A parasite that is potentially fatal in humans was located in five Florida counties, according to University of Florida researchers.
The study published in PLOS one reported that rats and snails in St. Johns, Alacua, Leon, Orange and Hillsborough counties contained the rat lungworm parasite.
Rat lungworm, which originated in Hawaii, affects humans if they ingest infected snails, crustaceans, vegetables touched by infected slugs or come into contact with rat feces.
The parasite could cause Eosinophilic meningitis, if it travels and dies in the brain. Severe cases of the infection could cause coma or even death.
Symptoms of rat lungworm in adults are headache, stiff neck, fever, vomiting, nausea and numbness of the face and limbs. For children, the most common symptoms are nausea, vomiting and fever, according to researchers at the UF College of Veterinary Medicine and The Florida Museum of Natural History.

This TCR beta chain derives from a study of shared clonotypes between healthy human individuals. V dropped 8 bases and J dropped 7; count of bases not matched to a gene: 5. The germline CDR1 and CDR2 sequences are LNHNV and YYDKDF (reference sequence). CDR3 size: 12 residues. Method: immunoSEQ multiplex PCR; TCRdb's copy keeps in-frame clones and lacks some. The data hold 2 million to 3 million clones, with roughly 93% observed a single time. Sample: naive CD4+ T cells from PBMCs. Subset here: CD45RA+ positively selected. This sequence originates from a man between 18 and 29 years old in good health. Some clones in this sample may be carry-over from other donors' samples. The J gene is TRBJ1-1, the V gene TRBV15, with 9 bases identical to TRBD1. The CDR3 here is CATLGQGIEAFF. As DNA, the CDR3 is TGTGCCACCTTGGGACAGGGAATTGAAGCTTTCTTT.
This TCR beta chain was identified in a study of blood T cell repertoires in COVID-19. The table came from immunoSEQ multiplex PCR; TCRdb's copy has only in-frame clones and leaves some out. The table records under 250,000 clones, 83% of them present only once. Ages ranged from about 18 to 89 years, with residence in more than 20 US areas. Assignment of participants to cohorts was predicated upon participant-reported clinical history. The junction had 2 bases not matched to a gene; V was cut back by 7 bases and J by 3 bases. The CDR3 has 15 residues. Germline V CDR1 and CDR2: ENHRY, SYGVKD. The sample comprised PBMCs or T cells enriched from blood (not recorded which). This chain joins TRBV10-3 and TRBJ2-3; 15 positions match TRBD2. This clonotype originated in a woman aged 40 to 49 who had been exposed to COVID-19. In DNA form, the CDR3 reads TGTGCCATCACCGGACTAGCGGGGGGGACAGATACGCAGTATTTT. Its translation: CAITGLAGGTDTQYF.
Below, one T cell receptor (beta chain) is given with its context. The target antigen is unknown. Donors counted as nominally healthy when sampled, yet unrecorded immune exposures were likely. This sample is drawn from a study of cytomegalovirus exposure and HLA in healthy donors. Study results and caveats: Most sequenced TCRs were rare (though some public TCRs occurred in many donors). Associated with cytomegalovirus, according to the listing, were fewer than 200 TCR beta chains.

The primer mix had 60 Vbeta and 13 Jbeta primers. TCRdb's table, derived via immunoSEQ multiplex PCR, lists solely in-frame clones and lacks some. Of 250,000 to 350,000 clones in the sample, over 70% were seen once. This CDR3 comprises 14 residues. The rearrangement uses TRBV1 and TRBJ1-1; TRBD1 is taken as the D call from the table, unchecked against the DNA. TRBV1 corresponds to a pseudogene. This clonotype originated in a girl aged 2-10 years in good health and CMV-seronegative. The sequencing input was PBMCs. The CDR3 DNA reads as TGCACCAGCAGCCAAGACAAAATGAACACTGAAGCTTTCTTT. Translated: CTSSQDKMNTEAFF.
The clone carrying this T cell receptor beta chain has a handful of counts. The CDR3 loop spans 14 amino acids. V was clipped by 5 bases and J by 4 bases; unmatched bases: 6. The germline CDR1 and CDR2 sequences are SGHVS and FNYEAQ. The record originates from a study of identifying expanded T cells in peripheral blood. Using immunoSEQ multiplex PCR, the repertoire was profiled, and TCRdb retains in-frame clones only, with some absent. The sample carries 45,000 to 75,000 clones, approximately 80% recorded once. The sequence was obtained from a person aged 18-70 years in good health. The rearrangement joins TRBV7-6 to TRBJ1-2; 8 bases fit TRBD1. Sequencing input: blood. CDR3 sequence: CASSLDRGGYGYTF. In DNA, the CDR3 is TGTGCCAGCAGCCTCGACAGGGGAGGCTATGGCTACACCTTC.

Fortunately the fatality rate of rat lungworm is low, researchers said. The best way to prevent infection is to avoid consuming raw or under-cooked snails and vegetables that are not properly washed or cooked.
So why is this parasite showing up in the Sunshine State?
Authors of the study suggest that recent flooding in the Gulf Coast area might have increased snail activity, leading to more infections.
Read full study here.
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